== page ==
Type A behavior and survival: a follow-up study of 1,467 patients with coronary artery disease

The American Journal of Cardiology
J C BarefootR B Williams

Abstract

Patients with documented coronary artery disease, admitted to Duke Medical Center between 1974 and 1980, were assessed for type A behavior pattern and were followed until 1984. The relation of type A behavior to survival was tested using data from coronary angiography to control for disease severity. Cox model regression analyses demonstrated an interaction (p less than 0.01) between type A behavior and an index of disease severity in the prediction of cardiovascular death. Among those with relatively poor left ventricular function, type A patients had better survival than type B. This difference was not present among patients with better prognoses. Type A behavior did not predict the subsequent incidence of nonfatal myocardial infarctions. Differential risk modification and differential selection into postinfarction status are possible explanations for the findings. These results need not conflict with the proposition that type A behavior plays a role in the pathogenesis of coronary artery disease.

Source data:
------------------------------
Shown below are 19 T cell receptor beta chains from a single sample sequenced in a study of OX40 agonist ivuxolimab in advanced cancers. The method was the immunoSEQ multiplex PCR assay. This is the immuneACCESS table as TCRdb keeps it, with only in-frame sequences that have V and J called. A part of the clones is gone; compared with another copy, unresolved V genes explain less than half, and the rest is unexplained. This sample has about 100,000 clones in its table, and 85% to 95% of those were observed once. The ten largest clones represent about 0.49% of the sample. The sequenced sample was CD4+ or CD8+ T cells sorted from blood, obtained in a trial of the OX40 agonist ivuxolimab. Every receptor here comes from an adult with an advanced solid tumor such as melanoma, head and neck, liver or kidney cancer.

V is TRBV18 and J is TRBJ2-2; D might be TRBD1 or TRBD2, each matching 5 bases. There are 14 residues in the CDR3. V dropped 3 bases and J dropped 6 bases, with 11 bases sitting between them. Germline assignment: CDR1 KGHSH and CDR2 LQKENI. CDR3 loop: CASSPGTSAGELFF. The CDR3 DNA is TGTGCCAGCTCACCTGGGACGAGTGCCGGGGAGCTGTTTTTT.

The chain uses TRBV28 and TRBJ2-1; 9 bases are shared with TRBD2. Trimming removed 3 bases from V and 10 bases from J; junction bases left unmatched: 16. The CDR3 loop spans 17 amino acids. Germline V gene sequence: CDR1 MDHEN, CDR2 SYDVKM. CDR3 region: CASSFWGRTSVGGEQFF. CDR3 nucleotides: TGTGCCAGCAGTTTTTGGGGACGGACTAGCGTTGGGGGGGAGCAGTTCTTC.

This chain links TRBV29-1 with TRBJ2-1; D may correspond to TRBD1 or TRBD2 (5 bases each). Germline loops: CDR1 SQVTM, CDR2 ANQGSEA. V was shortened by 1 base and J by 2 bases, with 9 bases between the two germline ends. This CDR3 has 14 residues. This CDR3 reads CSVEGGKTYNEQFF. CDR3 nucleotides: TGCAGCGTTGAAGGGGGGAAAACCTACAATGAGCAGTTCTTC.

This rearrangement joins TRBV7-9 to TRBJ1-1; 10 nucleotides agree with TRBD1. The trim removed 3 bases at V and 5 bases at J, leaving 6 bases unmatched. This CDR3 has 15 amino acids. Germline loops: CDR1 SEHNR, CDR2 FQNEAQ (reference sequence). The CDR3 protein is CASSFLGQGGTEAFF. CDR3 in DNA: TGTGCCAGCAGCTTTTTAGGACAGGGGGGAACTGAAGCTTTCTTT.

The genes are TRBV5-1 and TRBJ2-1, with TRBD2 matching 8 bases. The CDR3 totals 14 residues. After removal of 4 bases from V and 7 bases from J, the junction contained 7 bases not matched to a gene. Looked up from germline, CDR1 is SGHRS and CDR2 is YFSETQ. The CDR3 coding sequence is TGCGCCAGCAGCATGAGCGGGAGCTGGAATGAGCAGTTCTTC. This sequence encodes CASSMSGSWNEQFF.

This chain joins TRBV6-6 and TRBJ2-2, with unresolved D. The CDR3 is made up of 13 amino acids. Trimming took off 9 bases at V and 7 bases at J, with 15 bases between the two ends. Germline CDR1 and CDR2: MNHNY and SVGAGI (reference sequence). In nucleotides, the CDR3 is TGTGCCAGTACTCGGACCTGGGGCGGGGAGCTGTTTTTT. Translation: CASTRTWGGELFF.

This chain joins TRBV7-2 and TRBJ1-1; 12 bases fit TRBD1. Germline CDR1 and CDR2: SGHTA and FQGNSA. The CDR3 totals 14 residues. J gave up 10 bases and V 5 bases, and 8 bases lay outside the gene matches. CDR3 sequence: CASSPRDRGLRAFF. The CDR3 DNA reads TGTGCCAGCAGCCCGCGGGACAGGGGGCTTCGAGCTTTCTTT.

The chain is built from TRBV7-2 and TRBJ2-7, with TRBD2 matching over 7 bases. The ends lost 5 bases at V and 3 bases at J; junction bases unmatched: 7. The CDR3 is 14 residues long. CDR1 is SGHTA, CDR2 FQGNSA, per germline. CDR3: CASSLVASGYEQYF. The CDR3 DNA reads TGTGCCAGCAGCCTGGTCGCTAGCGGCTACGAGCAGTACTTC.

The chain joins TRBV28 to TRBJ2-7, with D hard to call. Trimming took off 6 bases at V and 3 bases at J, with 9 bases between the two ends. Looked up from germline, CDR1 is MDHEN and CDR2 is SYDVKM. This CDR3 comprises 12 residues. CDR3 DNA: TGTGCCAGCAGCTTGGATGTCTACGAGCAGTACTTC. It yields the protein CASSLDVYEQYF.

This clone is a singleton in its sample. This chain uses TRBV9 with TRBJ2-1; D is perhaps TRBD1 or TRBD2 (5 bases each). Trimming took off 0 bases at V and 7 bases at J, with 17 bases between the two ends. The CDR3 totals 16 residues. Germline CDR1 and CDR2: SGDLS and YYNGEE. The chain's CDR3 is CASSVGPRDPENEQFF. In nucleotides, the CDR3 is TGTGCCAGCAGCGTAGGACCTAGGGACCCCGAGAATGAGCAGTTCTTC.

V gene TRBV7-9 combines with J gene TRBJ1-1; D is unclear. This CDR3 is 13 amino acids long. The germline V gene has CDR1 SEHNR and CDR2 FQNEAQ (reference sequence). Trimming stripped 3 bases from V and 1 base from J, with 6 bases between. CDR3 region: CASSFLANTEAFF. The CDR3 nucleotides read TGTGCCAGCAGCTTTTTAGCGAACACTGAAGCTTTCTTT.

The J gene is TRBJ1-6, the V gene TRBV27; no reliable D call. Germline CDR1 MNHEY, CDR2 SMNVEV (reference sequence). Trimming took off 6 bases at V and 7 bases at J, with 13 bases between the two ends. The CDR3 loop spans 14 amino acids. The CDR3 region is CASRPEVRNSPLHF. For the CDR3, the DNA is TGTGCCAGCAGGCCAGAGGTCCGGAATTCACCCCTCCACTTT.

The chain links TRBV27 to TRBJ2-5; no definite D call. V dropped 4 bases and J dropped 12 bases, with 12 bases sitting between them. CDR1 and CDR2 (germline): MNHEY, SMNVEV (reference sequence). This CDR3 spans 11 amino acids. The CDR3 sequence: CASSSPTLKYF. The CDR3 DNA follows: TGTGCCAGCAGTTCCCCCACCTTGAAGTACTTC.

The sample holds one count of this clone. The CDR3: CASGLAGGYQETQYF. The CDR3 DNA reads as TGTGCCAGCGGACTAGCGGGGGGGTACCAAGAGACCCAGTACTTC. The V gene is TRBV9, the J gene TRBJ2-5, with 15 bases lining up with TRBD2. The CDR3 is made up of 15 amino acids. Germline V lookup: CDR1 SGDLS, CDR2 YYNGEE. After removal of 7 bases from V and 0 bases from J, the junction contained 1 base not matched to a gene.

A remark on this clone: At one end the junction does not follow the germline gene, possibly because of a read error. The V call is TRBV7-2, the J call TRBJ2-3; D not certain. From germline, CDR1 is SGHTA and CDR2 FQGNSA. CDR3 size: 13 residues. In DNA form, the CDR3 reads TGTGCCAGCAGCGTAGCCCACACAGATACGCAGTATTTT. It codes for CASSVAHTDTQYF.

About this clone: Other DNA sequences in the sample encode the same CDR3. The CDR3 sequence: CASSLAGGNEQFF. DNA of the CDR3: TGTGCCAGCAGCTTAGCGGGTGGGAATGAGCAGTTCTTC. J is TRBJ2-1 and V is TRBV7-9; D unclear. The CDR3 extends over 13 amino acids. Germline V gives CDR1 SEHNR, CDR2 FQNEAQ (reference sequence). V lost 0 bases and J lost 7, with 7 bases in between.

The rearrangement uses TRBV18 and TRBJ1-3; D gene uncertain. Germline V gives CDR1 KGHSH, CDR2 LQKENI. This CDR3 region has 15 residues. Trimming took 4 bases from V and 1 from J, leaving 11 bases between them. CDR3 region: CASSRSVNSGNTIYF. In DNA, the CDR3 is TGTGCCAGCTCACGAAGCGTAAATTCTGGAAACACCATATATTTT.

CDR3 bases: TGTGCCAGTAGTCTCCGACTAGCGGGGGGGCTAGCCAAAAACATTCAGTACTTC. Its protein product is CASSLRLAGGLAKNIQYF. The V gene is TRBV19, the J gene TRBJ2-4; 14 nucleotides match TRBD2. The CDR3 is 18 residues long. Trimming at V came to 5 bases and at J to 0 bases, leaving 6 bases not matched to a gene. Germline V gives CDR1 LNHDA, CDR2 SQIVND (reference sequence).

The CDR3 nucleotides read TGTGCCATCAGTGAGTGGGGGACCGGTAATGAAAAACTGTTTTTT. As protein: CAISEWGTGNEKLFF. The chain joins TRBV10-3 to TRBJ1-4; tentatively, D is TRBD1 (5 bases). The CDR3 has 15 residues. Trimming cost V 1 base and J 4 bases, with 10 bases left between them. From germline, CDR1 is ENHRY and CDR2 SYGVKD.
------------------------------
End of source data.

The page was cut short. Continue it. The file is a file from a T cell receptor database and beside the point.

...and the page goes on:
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Citations

Apr 1, 1993·Journal of Behavioral Medicine·J Denollet
Dec 28, 1987·The American Journal of Cardiology·R B Williams
Aug 1, 1997·Journal of Psychosomatic Research·A LahadD L Patrick
May 1, 1990·Mayo Clinic Proceedings·R W SquiresC J Lavie
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Sep 15, 1996·The American Journal of Cardiology·J C BarefootR B Williams
Jun 1, 1994·The Australian and New Zealand Journal of Psychiatry·M Atchison, J Condon
Jan 4, 2001·Psychosomatic Medicine·J C BarefootR B Williams
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Jun 15, 2005·Psychosomatic Medicine·Nancy Frasure-Smith, François Lespérance
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